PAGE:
Recently we heard from Kinsey Hotchkiss, Class of 2014, about her experiences teaching in rural China and traveling all over Asia. Now, as she makes plans to return to the United States and go to business school, Kinsey shares her memories of her time at UVM and how it changed her life:

As a freshman in the College of Arts and Sciences in the fall of 2010, I had no idea what I wanted to study. I decided to take a wide variety of classes in hopes that something would catch my interest. Fortunately, I decided to take Elementary Chinese on a whim. I began to love the language and excelled in its study. I decided to become a Chinese Language major with a minor in Business Administration. 

In the summer of 2012, I took my first study abroad trip, “Doing Business in China,” at Qingdao University in Qingdao, Northern China. The following summer I studied abroad again, this time through UVM’s Chinese language department, at Yunnan University in the city of Kunming, Western China.

By the spring of 2014 I was set to graduate and was unsure of what I should do. My Chinese professor and advisor, Professor Jing-hua Yin, informed me and fellow classmates of an American company seeking native English speakers to teach oral English at public schools in Shenzhen, China. Once again, on a whim I sent in an application and soon I was hired.  Before long, I joined eighty other teachers and flew to Shenzhen, where we were trained, and then began teaching.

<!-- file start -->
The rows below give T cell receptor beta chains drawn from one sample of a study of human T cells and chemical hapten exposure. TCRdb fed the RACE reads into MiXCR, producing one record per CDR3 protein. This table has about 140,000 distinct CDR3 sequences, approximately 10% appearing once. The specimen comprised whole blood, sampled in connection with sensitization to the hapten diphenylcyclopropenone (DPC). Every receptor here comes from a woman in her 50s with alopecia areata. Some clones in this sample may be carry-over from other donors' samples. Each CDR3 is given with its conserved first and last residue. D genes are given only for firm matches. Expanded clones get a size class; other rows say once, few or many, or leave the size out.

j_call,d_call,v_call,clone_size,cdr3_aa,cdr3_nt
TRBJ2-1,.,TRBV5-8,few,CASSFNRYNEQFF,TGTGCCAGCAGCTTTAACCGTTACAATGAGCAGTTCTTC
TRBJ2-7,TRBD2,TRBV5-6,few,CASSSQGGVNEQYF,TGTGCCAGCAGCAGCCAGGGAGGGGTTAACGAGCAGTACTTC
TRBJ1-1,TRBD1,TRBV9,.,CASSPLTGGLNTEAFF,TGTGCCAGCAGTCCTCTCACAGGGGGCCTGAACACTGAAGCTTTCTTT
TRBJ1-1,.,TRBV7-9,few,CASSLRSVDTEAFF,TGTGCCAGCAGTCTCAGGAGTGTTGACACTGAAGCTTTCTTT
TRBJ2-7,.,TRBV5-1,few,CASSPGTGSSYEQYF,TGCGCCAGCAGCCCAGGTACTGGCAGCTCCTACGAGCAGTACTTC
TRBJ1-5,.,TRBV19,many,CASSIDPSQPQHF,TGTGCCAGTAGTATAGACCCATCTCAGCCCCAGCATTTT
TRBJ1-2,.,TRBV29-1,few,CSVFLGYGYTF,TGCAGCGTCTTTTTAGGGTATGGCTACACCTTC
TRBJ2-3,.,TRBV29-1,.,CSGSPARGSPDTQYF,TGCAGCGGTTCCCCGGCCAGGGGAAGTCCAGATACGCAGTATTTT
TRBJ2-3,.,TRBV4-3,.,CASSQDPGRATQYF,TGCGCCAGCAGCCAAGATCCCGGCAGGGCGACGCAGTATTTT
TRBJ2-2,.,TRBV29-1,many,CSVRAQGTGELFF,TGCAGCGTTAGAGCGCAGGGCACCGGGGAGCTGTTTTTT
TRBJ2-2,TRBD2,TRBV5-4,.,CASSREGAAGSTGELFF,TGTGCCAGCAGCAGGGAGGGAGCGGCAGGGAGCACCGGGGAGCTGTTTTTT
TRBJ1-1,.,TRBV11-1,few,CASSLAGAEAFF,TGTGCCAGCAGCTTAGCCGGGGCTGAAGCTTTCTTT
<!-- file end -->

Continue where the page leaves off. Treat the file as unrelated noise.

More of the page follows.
On the first day of school, I was faced with a class of sixty first graders who knew very little to no English. We started with ABC’s and even that was too much. So we ended up learning the ABC’s all year, along with the occasional B.I.N.G.O. song. I became comfortable with teaching and began to settle into life in China. Although adjusting to life in Shenzhen wasn’t too hard, many things about the culture were challenging to me as an expatriate: the spitting in the streets, the idea that not a single person knew or understood the concept of a line and, of course, the cooked hanging dogs in restaurant windows.

I loved my job teaching every day, and what has made me happiest about living and working abroad has been traveling. In the past two years I’ve traveled to twelve countries: Thailand, Cambodia, Vietnam, Philippines, South Korea, Japan, Taiwan, Singapore, Malaysia, Sri Lanka, Hong Kong, Macau. I’ve not only been able to see these immensely different cultures and eat some amazing and weird foods along the way (e.g., rat and snake), but I’ve also been forced to step out of my comfort zone. People keep asking me how I am able to do these amazing travels. The answer is not difficult, and I am not loaded with money to spend. Rather, I just had the guts to go out and explore.

Overall, deciding to live and work abroad has been the best decision I’ve ever made. I’ve met some incredible people, seen some amazing places, and been able to help some adorable kids learn how to read, speak, and write English.


Craig E Wells
This is Shenzhen, where I lived, in the Luohu District. I’m on the top of my apartment building. Almost every apartment building in China has access to the roof for hang drying clothes and growing gardens. (There are no dryers in China.)
This picture is from Sigirya, Sri Lanka. I had just finished hiking Sigirya Rock (an old fortress) and was walking down the road to the bus stop. I heard some noise nearby and two people laughing and talking. I climbed down off the road to see what it was